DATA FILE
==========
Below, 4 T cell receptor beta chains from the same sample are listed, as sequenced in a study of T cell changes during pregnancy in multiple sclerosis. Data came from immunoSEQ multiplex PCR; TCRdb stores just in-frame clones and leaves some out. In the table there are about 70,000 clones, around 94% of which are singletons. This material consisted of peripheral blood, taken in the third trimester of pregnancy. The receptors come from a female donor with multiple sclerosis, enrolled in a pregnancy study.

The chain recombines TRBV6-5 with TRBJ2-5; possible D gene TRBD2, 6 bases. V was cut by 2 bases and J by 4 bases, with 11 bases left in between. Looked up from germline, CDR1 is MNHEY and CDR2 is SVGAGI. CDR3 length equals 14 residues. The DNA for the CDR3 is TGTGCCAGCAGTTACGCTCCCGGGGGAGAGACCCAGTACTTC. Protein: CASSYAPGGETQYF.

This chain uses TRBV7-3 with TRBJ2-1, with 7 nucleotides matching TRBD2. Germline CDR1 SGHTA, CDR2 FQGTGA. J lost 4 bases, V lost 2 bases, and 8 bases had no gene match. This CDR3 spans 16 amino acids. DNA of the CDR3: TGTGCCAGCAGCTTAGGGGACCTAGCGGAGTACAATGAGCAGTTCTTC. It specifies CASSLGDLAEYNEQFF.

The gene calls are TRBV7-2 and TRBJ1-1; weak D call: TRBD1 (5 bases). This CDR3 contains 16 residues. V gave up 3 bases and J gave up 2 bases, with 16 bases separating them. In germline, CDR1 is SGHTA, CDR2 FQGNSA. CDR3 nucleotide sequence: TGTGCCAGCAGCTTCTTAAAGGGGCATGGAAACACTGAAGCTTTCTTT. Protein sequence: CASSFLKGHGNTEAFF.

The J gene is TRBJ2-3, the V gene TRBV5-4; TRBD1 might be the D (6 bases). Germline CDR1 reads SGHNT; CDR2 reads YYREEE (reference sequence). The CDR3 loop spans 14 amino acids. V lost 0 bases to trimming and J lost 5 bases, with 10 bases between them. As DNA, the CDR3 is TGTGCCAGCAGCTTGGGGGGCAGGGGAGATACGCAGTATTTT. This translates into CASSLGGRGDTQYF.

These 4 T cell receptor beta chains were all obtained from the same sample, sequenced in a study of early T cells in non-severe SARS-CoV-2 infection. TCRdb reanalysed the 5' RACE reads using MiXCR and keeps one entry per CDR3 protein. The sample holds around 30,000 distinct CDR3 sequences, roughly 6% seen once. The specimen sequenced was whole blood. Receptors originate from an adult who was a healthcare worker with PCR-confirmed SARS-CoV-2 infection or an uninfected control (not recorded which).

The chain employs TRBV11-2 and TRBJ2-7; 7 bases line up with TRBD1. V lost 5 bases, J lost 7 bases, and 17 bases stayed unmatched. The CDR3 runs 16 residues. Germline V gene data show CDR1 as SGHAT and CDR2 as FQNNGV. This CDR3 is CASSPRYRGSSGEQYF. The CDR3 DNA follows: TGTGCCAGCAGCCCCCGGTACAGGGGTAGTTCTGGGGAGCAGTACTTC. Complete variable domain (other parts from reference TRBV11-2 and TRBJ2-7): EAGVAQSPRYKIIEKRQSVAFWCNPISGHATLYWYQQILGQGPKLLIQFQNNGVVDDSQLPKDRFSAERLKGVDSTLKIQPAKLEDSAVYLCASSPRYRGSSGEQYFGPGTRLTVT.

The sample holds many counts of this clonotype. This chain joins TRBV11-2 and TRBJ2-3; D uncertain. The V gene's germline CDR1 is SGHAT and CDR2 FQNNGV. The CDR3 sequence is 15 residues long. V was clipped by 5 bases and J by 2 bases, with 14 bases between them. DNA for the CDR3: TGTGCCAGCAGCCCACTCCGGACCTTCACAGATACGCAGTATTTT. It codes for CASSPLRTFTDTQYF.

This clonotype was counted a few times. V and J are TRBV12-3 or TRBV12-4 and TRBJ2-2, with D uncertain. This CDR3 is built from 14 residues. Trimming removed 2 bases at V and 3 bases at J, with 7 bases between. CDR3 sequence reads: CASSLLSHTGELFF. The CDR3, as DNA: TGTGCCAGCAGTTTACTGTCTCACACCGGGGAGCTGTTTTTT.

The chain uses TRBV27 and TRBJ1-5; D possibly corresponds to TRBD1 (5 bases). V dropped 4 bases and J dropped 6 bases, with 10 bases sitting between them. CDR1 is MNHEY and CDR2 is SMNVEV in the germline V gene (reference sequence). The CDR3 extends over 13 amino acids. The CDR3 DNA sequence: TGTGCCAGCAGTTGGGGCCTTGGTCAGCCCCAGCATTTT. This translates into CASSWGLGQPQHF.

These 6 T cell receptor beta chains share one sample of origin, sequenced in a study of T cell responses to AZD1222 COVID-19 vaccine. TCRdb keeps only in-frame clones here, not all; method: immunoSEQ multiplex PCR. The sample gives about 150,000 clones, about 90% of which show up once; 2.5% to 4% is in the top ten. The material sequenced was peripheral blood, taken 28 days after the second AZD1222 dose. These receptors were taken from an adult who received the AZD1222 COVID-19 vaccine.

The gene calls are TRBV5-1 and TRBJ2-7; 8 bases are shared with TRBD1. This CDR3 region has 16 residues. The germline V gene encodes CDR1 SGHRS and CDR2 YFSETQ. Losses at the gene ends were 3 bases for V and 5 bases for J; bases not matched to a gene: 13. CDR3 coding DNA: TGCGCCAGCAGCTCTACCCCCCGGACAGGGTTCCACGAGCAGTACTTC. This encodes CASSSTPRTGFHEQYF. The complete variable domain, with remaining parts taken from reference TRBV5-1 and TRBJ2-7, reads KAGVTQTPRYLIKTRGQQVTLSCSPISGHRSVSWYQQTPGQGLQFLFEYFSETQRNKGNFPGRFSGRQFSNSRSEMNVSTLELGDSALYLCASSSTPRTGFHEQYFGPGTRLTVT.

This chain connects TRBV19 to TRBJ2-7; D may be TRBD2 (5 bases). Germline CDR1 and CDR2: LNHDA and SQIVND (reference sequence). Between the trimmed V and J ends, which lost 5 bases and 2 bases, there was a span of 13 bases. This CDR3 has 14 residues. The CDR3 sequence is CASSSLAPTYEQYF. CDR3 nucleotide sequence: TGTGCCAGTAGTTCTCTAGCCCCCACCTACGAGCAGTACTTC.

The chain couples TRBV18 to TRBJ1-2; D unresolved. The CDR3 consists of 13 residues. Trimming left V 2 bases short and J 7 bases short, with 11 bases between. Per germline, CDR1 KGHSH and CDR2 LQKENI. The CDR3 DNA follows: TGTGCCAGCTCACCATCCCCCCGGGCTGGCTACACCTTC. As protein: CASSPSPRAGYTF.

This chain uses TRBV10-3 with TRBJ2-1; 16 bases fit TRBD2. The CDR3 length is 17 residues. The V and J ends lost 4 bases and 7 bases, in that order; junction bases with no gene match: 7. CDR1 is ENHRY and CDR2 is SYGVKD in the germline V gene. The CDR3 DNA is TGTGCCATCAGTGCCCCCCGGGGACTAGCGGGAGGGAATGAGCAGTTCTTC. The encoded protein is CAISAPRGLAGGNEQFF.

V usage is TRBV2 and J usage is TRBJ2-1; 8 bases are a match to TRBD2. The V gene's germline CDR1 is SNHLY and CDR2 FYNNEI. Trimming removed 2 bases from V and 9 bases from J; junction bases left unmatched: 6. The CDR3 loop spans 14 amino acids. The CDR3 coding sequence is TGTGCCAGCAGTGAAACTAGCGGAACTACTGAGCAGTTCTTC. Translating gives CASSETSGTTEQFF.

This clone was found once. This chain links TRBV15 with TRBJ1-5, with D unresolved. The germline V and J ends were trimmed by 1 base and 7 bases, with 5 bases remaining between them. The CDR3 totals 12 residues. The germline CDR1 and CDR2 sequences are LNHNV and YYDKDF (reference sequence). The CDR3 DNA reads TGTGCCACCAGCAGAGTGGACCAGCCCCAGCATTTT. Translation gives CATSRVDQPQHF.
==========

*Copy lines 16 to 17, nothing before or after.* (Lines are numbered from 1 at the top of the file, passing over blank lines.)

V usage is TRBV2 and J usage is TRBJ2-1; 8 bases are a match to TRBD2. The V gene's germline CDR1 is SNHLY and CDR2 FYNNEI. Trimming removed 2 bases from V and 9 bases from J; junction bases left unmatched: 6. The CDR3 loop spans 14 amino acids. The CDR3 coding sequence is TGTGCCAGCAGTGAAACTAGCGGAACTACTGAGCAGTTCTTC. Translating gives CASSETSGTTEQFF.

This clone was found once. This chain links TRBV15 with TRBJ1-5, with D unresolved. The germline V and J ends were trimmed by 1 base and 7 bases, with 5 bases remaining between them. The CDR3 totals 12 residues. The germline CDR1 and CDR2 sequences are LNHNV and YYDKDF (reference sequence). The CDR3 DNA reads TGTGCCACCAGCAGAGTGGACCAGCCCCAGCATTTT. Translation gives CATSRVDQPQHF.